Malaria on the decline
Malaria is killing fewer people with the number people dying from the mosquito-borne parasitic infection falling dramatically since 2000, according to the World Malaria Report 2014.
Malaria cases are also on a steady decline. Between 2000 and 2013, the malaria mortality rate decreased by 47% worldwide and by 54% in sub-Saharan Africa - where about 90% of malaria deaths occur.
New analysis across sub-Saharan Africa reveals that despite a 43% population increase, fewer people are infected or carry asymptomatic malaria infections: the number of people infected fell from 173 million in 2000 to 128 million in 2013.
Between 2000 and 2013, access to insecticide-treated bed nets increased substantially.
In 2013, almost half of all people at risk of malaria in sub-Saharan Africa had access to an insecticide-treated net, a marked increase from 3% in 2004. And this trend is set to continue, with a record 214 million bed nets scheduled for delivery to endemic countries in Africa by year-end.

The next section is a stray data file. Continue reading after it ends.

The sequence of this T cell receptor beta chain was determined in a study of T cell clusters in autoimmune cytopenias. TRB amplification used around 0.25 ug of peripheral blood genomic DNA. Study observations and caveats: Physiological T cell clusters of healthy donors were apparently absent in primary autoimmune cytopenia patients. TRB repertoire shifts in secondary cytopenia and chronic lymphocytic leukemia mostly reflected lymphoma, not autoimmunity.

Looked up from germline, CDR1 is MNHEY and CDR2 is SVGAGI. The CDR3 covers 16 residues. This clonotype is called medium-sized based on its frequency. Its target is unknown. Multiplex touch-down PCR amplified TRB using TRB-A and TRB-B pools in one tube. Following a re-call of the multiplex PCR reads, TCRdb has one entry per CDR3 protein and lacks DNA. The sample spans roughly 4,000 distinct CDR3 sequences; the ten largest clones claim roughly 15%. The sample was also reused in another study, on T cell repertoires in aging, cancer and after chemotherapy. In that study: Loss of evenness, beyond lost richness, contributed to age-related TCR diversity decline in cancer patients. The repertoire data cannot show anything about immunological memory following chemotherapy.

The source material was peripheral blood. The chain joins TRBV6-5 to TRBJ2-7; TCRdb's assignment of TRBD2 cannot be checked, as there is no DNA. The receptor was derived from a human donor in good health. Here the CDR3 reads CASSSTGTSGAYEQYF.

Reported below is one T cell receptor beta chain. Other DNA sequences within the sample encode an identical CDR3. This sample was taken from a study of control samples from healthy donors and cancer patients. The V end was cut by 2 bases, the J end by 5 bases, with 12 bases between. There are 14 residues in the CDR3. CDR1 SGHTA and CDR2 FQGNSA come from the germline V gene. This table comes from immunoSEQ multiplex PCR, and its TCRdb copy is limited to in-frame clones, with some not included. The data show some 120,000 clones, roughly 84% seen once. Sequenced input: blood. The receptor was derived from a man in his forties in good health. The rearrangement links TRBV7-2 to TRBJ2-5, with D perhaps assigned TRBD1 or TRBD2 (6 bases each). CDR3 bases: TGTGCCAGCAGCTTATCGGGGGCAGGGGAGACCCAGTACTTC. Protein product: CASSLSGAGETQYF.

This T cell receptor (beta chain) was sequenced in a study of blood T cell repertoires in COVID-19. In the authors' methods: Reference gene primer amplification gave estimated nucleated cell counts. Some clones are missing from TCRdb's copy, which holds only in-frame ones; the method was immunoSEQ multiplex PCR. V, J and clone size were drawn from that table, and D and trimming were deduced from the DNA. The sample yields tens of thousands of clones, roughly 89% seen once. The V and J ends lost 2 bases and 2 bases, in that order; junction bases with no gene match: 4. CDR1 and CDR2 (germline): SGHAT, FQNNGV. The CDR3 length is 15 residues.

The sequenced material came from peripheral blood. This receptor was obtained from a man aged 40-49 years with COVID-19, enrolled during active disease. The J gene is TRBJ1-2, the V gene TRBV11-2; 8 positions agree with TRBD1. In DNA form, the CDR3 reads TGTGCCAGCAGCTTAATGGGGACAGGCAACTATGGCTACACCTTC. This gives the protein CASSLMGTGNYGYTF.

Access to accurate malaria diagnostic testing and effective treatment has also significantly improved worldwide.
In 2013, the number of rapid diagnostic tests procured globally increased to 319 million, up from 46 million in 2008 and treatment with key intervention - artemisinin-based combination therapies - increased to 392 million courses in 2013, up from 11 million in 2005.
“We can win the fight against malaria,” says Dr Margaret Chan, Director-General, WHO. “We have the right tools and our defences are working. But we still need to get those tools to a lot more people if we are to make these gains sustainable.”
Major challenges remain. Millions of people continue to lack access to life-saving malaria interventions.
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